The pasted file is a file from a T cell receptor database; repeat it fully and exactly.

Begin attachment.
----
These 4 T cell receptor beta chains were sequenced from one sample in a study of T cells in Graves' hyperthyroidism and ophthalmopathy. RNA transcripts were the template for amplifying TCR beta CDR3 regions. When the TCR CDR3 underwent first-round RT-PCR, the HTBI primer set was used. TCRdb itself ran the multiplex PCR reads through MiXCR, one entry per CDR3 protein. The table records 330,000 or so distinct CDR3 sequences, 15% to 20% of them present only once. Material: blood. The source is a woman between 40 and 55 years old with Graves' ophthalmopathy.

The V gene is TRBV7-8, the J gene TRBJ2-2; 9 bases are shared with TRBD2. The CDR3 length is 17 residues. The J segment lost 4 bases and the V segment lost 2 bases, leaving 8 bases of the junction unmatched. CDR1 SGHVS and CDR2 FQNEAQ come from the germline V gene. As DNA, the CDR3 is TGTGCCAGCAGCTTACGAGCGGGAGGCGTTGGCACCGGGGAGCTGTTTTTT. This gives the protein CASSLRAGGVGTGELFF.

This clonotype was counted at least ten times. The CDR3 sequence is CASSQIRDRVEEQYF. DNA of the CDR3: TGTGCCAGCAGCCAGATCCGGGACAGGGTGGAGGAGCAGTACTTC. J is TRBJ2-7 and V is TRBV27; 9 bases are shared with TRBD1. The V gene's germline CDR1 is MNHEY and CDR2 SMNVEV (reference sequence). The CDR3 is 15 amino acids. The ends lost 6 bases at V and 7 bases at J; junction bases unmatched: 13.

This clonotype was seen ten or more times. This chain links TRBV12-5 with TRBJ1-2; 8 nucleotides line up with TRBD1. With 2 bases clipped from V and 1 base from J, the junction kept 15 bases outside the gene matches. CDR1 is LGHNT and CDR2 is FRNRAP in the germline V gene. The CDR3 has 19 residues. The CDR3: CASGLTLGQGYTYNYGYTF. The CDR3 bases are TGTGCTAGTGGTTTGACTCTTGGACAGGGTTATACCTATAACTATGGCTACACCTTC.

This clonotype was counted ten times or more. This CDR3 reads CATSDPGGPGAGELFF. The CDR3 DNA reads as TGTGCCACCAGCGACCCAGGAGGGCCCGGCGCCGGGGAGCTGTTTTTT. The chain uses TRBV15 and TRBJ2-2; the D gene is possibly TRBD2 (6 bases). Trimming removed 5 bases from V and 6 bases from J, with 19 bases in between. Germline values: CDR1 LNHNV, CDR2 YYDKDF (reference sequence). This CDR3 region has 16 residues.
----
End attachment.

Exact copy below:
These 4 T cell receptor beta chains were sequenced from one sample in a study of T cells in Graves' hyperthyroidism and ophthalmopathy. RNA transcripts were the template for amplifying TCR beta CDR3 regions. When the TCR CDR3 underwent first-round RT-PCR, the HTBI primer set was used. TCRdb itself ran the multiplex PCR reads through MiXCR, one entry per CDR3 protein. The table records 330,000 or so distinct CDR3 sequences, 15% to 20% of them present only once. Material: blood. The source is a woman between 40 and 55 years old with Graves' ophthalmopathy.

The V gene is TRBV7-8, the J gene TRBJ2-2; 9 bases are shared with TRBD2. The CDR3 length is 17 residues. The J segment lost 4 bases and the V segment lost 2 bases, leaving 8 bases of the junction unmatched. CDR1 SGHVS and CDR2 FQNEAQ come from the germline V gene. As DNA, the CDR3 is TGTGCCAGCAGCTTACGAGCGGGAGGCGTTGGCACCGGGGAGCTGTTTTTT. This gives the protein CASSLRAGGVGTGELFF.

This clonotype was counted at least ten times. The CDR3 sequence is CASSQIRDRVEEQYF. DNA of the CDR3: TGTGCCAGCAGCCAGATCCGGGACAGGGTGGAGGAGCAGTACTTC. J is TRBJ2-7 and V is TRBV27; 9 bases are shared with TRBD1. The V gene's germline CDR1 is MNHEY and CDR2 SMNVEV (reference sequence). The CDR3 is 15 amino acids. The ends lost 6 bases at V and 7 bases at J; junction bases unmatched: 13.

This clonotype was seen ten or more times. This chain links TRBV12-5 with TRBJ1-2; 8 nucleotides line up with TRBD1. With 2 bases clipped from V and 1 base from J, the junction kept 15 bases outside the gene matches. CDR1 is LGHNT and CDR2 is FRNRAP in the germline V gene. The CDR3 has 19 residues. The CDR3: CASGLTLGQGYTYNYGYTF. The CDR3 bases are TGTGCTAGTGGTTTGACTCTTGGACAGGGTTATACCTATAACTATGGCTACACCTTC.

This clonotype was counted ten times or more. This CDR3 reads CATSDPGGPGAGELFF. The CDR3 DNA reads as TGTGCCACCAGCGACCCAGGAGGGCCCGGCGCCGGGGAGCTGTTTTTT. The chain uses TRBV15 and TRBJ2-2; the D gene is possibly TRBD2 (6 bases). Trimming removed 5 bases from V and 6 bases from J, with 19 bases in between. Germline values: CDR1 LNHNV, CDR2 YYDKDF (reference sequence). This CDR3 region has 16 residues.